The full spectrum of autumn colors is on display at Calf Creek, as of Oct. 19. The tributary runs through just one of many canyons in the area near Escalante that is seeing high visitation during this time of year.
The creek begins as seeps and springs several miles up the canyon, but culminates in an amazing 126-foot spectacle that cascades down the cliffside and continues to flow year-round south towards the Escalante River.
Hanging shrubs and foliage line the semi-circular alcove which the high-volume falls pour into, and a moderate swimming hole beckons hikers who have traversed three miles of sandy trail to reach this point.
The creek is the home to many species of wildlife, including beavers that contribute to making the area a marshy wetland, further facilitating amazing plant and animal growth in the fertile ecosystem.
Blazing orange and yellow leaves from river birch, reds and browns from gambel oak, and the red, white, scarlet and orange Kayenta and Navajo sandstone formations form a natural autumn palette that further enhance the beauty of the area during the fall season.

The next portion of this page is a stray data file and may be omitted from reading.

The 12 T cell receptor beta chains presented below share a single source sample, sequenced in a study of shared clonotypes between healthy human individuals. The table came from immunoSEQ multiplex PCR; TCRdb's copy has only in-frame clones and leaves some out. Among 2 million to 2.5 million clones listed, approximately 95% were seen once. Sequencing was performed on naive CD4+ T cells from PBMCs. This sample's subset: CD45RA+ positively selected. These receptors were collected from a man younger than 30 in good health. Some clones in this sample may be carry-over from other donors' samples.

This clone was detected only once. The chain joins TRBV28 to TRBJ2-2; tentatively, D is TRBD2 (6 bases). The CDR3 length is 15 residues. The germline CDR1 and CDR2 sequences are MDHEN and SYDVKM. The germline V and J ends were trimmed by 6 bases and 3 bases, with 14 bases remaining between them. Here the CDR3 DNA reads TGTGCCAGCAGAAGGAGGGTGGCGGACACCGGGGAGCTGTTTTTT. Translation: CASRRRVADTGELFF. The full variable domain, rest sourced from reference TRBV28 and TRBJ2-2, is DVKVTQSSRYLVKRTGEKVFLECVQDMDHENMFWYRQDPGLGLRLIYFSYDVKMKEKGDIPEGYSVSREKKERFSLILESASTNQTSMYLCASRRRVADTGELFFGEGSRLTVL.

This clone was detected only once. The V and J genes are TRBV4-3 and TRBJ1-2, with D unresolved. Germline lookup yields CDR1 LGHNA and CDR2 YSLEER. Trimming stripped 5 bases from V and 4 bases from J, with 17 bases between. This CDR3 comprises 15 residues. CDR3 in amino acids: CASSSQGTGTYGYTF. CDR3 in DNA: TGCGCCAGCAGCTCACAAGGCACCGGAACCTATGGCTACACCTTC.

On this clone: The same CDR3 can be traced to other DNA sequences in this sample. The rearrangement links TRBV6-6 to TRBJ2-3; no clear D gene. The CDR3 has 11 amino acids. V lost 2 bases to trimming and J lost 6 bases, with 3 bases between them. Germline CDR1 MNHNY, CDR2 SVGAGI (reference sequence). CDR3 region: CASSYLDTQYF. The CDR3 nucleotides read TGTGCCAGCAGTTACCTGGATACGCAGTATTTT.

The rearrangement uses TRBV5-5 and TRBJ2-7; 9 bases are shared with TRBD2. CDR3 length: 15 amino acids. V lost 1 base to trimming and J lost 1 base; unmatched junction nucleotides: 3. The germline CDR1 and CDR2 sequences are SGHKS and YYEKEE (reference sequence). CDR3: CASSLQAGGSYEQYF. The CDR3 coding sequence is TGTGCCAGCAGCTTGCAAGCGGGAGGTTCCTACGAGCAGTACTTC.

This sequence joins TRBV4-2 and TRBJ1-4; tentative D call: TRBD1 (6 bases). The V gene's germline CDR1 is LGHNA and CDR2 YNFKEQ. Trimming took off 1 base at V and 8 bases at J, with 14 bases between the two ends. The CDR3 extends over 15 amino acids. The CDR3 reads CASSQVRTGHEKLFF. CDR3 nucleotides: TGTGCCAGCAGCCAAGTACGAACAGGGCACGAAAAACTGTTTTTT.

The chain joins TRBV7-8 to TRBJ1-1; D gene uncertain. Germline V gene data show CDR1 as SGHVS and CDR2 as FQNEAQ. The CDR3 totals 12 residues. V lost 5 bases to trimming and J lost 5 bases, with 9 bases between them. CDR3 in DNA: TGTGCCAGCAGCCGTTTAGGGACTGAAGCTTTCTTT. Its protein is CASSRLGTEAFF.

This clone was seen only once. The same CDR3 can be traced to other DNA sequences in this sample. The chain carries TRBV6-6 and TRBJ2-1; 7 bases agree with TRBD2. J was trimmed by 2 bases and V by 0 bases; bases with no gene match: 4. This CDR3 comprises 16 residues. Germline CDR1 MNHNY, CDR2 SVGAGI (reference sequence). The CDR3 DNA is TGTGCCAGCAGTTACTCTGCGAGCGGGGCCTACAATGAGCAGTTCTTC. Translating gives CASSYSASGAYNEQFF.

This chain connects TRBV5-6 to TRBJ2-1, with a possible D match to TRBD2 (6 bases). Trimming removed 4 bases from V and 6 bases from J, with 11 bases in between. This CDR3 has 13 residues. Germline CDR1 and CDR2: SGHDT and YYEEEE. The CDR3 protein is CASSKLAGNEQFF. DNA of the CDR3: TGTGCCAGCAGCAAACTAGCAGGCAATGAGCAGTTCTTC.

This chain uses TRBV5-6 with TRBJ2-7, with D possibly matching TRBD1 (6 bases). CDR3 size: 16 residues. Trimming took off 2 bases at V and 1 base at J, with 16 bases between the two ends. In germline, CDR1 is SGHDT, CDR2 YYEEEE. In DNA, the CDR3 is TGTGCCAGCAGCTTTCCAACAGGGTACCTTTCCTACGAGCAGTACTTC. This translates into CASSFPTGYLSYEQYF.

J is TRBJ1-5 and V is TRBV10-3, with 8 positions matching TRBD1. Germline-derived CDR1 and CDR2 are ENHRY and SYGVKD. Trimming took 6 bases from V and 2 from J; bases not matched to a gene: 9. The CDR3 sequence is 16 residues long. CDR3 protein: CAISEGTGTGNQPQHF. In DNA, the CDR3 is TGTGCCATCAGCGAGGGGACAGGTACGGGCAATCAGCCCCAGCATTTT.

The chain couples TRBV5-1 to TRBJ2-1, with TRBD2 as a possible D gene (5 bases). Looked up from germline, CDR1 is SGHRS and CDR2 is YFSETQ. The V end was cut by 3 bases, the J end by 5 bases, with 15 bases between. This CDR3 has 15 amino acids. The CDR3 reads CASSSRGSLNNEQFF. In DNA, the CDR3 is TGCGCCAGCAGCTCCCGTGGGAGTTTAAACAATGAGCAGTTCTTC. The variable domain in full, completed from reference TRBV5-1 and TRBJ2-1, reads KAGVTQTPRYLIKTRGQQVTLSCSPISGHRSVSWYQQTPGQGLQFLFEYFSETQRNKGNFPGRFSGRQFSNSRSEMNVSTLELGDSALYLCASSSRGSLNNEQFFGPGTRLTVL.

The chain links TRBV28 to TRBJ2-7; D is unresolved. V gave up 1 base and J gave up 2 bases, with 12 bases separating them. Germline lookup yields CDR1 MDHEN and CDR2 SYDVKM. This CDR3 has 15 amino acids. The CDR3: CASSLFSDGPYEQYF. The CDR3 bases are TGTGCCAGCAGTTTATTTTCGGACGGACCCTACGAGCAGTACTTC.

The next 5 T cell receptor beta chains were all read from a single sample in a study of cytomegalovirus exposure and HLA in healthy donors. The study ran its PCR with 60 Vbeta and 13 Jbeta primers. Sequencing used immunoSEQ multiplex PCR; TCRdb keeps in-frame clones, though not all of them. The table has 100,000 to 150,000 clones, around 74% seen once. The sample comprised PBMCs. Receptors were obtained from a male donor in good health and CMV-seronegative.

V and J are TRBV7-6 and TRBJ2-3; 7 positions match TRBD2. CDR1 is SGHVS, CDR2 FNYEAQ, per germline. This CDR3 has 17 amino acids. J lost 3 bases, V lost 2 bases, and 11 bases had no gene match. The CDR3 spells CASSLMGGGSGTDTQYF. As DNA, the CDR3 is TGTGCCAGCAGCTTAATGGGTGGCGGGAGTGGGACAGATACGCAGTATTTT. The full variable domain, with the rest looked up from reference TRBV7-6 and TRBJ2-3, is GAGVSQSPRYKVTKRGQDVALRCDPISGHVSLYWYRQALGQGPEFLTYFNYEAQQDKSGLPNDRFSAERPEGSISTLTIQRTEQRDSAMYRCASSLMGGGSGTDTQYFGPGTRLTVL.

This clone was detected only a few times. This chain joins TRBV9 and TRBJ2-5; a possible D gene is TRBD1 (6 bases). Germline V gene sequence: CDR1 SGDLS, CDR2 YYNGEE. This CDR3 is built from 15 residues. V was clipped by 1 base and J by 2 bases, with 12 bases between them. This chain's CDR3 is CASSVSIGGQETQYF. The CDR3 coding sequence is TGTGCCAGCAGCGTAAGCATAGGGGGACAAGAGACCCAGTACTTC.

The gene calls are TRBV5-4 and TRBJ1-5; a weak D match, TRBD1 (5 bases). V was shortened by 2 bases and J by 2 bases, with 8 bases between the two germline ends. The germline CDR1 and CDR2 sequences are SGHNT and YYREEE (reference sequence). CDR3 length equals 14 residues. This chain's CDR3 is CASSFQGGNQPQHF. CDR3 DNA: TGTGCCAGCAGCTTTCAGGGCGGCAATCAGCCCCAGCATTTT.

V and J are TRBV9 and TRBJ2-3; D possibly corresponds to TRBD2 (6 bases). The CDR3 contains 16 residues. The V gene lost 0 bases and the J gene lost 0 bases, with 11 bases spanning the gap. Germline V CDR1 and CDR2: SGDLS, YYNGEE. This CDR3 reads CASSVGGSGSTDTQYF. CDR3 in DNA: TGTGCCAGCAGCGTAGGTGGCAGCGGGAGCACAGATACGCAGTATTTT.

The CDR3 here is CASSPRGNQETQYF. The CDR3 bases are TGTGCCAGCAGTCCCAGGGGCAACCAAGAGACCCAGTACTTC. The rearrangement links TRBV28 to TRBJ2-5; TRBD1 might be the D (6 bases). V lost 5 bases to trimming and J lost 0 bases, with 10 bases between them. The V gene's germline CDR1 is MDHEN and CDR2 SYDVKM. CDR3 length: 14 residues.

The canyon was also once the home of the Fremont people, who inhabited the area from 700-1300 A.D. Remnants of their culture are visible in ancient stone granaries and pictographs or rock paintings created with a red pigment.
The campground is typically at full occupancy during the fall season according to campground hosts. Interpretive guides and a map are provided at the campground facilities.
A day-use fee of $5.00 per vehicle or a national parks pass is required for entry and parking may be difficult to find, as many vehicles resort to parking on shoulders along the highway.
The hike to the lower falls and back to the parking lot takes around 3-4 hours to complete.
Story and Photos by Reyce Knutson
Trail Map Courtesy BLM